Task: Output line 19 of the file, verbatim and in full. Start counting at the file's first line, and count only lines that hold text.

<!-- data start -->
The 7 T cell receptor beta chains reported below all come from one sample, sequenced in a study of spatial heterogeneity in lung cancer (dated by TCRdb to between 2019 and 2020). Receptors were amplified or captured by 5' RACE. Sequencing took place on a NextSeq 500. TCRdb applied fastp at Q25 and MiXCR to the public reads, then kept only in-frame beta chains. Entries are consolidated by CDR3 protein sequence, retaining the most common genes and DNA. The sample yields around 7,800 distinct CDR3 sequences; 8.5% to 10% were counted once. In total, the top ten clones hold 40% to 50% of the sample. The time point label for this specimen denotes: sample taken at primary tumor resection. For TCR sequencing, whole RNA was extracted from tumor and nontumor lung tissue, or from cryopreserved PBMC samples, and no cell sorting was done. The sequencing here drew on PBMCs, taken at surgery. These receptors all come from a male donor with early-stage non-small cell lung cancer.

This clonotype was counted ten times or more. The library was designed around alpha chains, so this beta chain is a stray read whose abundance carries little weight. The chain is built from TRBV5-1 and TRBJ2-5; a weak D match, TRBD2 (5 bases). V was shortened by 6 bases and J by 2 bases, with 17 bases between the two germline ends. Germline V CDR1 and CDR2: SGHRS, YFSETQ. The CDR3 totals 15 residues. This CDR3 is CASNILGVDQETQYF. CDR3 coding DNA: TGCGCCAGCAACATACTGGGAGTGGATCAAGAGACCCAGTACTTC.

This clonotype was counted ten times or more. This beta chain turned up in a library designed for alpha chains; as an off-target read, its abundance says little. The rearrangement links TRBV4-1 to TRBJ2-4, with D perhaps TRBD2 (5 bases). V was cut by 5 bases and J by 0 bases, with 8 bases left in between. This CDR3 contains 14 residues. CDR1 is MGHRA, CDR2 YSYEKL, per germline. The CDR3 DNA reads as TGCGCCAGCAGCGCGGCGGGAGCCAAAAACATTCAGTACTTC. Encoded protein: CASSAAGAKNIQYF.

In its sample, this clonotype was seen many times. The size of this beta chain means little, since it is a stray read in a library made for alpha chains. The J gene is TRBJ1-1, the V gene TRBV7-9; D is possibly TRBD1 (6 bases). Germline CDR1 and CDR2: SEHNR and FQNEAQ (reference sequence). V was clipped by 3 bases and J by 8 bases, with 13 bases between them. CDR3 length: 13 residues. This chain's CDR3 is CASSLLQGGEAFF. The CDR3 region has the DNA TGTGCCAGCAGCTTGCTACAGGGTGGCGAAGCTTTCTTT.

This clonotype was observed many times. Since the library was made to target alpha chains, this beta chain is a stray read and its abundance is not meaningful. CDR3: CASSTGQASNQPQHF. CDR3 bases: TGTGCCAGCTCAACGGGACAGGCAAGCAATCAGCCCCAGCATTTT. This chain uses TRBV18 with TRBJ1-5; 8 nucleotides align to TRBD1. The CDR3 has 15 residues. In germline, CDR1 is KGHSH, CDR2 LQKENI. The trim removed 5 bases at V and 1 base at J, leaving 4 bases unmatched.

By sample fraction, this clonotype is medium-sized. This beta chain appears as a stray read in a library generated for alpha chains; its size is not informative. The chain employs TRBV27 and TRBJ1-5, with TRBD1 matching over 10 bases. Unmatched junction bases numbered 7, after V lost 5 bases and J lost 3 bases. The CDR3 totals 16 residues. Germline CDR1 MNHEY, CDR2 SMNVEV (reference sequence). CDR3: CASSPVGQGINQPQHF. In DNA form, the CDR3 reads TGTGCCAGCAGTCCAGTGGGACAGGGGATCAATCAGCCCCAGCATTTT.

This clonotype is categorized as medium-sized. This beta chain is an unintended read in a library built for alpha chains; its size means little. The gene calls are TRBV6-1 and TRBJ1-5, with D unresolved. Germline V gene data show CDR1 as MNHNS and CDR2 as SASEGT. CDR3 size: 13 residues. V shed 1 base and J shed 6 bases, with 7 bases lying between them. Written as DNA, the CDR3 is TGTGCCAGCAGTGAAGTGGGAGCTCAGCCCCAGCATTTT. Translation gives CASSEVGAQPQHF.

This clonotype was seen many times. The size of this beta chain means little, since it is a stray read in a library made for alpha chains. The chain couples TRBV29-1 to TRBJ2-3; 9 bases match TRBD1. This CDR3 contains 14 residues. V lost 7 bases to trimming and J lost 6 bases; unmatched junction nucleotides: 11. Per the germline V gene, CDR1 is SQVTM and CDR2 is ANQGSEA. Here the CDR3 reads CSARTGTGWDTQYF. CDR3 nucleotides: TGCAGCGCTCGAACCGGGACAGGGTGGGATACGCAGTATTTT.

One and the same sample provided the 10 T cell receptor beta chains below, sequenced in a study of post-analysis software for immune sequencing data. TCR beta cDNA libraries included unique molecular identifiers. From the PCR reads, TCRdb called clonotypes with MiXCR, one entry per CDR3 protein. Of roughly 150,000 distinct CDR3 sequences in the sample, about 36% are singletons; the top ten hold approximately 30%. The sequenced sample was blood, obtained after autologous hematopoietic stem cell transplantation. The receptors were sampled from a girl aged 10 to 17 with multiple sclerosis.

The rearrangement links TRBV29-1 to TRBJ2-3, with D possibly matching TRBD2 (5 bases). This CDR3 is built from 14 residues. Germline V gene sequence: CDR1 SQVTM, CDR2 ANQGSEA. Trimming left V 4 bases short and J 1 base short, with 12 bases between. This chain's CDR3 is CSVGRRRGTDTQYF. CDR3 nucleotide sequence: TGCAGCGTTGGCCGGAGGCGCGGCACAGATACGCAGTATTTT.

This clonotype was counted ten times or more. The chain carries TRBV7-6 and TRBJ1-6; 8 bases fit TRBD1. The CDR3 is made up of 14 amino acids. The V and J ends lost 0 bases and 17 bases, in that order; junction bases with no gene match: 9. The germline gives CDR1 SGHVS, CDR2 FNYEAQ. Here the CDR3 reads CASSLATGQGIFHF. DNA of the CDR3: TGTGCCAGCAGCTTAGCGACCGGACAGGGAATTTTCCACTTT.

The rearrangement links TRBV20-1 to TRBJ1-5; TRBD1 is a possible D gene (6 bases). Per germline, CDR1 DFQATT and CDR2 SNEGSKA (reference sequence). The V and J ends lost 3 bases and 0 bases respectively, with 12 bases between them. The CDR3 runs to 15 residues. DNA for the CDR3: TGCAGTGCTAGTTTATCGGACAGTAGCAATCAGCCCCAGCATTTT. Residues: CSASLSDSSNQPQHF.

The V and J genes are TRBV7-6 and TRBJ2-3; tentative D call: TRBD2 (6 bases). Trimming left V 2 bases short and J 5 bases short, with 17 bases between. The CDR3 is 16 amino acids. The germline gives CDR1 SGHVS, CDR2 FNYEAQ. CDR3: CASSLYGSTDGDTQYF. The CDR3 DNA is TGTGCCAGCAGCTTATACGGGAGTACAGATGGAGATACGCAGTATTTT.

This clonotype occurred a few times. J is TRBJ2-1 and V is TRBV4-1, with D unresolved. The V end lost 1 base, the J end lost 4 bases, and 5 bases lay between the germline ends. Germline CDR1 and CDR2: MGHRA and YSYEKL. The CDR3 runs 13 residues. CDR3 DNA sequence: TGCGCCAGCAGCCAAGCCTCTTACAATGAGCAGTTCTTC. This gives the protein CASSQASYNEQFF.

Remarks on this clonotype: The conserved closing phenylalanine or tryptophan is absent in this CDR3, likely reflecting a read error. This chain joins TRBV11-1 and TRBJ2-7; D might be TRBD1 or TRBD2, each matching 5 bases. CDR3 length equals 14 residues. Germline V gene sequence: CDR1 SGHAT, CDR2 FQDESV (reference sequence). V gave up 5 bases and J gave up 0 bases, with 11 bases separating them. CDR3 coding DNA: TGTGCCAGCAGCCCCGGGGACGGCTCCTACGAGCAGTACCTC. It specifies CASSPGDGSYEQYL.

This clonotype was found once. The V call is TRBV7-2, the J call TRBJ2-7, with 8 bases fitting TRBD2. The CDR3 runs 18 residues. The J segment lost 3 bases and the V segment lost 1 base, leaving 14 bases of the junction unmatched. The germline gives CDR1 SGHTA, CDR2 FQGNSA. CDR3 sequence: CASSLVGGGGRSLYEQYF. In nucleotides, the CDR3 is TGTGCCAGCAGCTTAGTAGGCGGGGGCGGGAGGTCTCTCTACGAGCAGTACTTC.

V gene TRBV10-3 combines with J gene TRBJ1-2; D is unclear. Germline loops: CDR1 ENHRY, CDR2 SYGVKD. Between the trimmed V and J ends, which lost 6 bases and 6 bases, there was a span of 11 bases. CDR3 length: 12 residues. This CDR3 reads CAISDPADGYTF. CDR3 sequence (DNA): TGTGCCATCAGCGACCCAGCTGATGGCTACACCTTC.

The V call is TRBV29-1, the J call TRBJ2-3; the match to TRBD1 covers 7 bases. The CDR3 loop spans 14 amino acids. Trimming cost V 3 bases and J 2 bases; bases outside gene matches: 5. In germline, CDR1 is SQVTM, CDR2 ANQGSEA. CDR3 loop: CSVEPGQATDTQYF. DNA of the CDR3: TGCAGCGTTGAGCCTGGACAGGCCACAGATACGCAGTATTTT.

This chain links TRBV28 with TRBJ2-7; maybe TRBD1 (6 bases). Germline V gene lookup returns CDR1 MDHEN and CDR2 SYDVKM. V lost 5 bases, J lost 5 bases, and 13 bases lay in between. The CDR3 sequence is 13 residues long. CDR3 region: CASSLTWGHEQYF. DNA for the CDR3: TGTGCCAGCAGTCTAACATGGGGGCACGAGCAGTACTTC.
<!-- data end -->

This chain links TRBV28 with TRBJ2-7; maybe TRBD1 (6 bases). Germline V gene lookup returns CDR1 MDHEN and CDR2 SYDVKM. V lost 5 bases, J lost 5 bases, and 13 bases lay in between. The CDR3 sequence is 13 residues long. CDR3 region: CASSLTWGHEQYF. DNA for the CDR3: TGTGCCAGCAGTCTAACATGGGGGCACGAGCAGTACTTC.